Beginning new life with a cause
Attended by who’s who of the southern film industry, Telugu star Ram Charan Teja’s wedding with Upasna Kamineni was a lavish affair.
From the high-profile guests to Kamineni family’s farmhouse Temple Trees as venue and from a grand reception to designer clothes, it was a big fat Indian wedding by all means except one. The couple requested the guests, including friends and relatives, to donate to an NGO rather than bring expensive gifts for them!
The trend of asking guests to donate for a cause instead of giving gifts at the wedding is slowly catching up among many couples, who like to embark on a new journey by bringing a smile on the faces of the needy in lieu of their blessings. The best way to communicate this to their near and dear ones is to get it printed on their invitations.
Parthip Thyagarajan, director, WeddingSutra.com says even though the market is buzzing with gifting ideas, there are people who think differently. “Many brides and grooms want to give and receive gifts that support a cause and NGOs with creative wares and new services have stepped in to fulfil this need,” he says.
Pratham, an NGO working for the education of under-privileged children, is one such organisation which received funds through this concept. “Recently, a couple wanted to sponsor one of our programmes for children. They asked friends and relatives to donate to us rather than giving gifts or cash. The amount wasn’t much but the effort is very appreciable,” says Swati Kapur, who looks into the communication and fund raising events of the NGO.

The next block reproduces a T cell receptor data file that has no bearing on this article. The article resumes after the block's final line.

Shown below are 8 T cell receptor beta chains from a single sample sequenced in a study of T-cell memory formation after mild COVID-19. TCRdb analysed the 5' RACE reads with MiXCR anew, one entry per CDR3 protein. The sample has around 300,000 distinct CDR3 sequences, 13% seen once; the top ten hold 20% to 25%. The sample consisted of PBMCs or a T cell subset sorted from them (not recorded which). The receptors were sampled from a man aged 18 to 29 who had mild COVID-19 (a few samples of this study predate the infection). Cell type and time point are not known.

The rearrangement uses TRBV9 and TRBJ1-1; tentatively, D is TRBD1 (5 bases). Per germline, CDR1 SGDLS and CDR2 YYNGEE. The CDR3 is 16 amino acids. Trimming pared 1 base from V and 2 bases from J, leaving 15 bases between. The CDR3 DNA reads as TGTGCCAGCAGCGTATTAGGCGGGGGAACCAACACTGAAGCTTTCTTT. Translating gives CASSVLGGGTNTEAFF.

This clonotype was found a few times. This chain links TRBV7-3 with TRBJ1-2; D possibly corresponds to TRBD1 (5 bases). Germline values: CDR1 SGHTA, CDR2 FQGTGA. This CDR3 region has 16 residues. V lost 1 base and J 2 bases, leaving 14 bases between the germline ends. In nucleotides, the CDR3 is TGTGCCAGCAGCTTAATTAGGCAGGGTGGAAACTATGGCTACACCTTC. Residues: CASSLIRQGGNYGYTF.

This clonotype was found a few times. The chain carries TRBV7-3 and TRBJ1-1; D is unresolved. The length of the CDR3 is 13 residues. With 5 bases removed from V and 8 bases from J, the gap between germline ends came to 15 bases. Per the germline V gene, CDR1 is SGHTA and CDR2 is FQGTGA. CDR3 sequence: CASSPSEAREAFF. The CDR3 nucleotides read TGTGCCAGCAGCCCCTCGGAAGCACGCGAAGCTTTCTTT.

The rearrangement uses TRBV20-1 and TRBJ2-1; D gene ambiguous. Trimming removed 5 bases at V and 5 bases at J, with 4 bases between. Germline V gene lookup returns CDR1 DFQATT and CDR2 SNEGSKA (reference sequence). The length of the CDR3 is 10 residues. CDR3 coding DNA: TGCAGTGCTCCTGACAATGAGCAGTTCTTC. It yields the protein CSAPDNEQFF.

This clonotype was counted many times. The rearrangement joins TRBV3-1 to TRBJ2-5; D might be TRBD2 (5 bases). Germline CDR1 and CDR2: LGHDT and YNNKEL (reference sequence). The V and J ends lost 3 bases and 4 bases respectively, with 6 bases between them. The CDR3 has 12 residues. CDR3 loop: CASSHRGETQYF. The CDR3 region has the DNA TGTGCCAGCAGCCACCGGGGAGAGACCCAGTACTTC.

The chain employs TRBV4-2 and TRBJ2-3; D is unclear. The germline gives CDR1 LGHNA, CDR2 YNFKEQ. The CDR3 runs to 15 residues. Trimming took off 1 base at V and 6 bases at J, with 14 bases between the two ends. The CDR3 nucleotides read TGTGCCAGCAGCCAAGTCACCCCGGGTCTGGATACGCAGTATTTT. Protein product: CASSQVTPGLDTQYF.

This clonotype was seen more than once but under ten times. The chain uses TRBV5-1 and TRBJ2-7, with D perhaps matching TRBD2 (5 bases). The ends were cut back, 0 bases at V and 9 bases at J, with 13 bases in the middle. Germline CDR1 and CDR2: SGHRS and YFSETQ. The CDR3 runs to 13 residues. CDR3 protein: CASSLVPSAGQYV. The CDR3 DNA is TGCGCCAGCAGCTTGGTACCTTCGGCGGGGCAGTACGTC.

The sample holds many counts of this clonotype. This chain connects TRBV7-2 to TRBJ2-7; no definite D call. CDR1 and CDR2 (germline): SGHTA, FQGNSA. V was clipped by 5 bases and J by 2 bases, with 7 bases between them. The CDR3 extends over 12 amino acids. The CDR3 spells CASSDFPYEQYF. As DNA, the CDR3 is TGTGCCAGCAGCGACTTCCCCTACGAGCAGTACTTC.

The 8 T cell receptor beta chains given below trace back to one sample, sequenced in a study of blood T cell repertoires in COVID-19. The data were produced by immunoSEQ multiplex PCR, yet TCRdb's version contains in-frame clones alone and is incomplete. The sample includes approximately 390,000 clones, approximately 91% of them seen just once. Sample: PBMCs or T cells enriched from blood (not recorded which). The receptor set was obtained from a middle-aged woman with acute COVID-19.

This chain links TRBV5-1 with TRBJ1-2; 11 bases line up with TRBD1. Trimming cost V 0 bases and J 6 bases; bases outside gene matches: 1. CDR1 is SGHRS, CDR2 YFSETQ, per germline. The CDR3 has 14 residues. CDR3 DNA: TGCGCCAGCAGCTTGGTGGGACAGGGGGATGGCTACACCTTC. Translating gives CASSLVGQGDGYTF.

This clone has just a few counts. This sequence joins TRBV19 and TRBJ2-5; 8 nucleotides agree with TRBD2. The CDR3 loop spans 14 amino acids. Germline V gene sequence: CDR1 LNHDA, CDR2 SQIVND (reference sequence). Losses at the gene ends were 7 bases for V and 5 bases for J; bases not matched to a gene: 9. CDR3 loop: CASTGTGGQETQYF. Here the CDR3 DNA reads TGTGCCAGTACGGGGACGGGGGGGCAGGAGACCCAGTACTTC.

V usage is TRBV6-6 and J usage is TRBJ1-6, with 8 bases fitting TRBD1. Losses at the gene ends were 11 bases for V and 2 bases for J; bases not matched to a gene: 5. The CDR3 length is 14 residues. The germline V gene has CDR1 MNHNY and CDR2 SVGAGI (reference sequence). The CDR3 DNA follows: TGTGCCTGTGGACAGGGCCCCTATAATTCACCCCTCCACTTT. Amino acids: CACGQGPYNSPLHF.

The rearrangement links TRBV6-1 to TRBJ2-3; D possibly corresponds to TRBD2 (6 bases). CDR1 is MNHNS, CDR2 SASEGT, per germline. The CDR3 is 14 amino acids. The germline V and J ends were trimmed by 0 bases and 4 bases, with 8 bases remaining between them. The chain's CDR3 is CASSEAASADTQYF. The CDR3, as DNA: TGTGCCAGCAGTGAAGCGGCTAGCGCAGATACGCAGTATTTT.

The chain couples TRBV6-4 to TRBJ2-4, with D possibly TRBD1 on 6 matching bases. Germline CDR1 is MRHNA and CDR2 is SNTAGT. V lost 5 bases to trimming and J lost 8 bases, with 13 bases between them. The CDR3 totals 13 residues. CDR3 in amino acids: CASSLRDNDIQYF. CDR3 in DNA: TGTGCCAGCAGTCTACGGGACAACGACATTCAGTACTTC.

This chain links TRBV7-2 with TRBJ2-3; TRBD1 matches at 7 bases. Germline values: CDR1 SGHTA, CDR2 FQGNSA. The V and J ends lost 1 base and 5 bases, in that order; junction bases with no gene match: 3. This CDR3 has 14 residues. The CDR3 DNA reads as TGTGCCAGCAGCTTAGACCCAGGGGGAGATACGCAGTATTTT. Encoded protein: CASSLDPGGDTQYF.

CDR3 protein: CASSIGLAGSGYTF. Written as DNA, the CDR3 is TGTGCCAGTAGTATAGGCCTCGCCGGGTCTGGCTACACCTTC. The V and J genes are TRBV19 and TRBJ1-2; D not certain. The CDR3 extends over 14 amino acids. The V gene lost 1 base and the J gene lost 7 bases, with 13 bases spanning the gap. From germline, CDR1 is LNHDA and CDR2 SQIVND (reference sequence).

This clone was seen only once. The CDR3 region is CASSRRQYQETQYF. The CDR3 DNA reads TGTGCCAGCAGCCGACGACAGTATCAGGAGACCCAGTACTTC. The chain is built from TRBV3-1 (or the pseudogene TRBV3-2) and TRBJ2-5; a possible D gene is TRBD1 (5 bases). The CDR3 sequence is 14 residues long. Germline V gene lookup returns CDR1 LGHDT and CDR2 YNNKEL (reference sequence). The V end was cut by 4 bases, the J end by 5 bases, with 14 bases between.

Indian weddings are a grand affair. Even at a small-scale weddings, the number of invitees is many. Some bless the couple with shagun and some with household gifts many of which are not liked or are unusable. However, cash equivalent of the price of gifts can make a difference to lives of the needy. Realising this, many couples also let an NGO install a booth at their function where people can directly contribute to the cause by purchasing products made by them. “Many NGOs participate at weddings now. In their stalls you’ll find beautiful and often not-so-expensive creations such as coin pouches, mobile phone covers, bangles, bindis, beaded coasters, dining mats, bookmarks and jewel boxes,” Prathip says.
With big Indian fat weddings getting bigger every year, the idea of asking people to not bring gifts or donate money to NGOs, is still considered alien by some. Many also resist the idea, as they doubt the integrity of NGOs.
A wedding portal BollywoodShaadis.com recently conducted a poll asking people ‘if they donate the money received at their wedding’. Apoorv Kalra, co-founder of the portal says, “36 per cent said they want to enjoy the experience of getting many gifts, while a mere 25 per cent were willing to forego gifts and donate money. 14 per cent said that they can’t decide while the rest said they would like to donate if the NGO is genuine.” Appears there can’t be a more perfect way to start the new journey of life.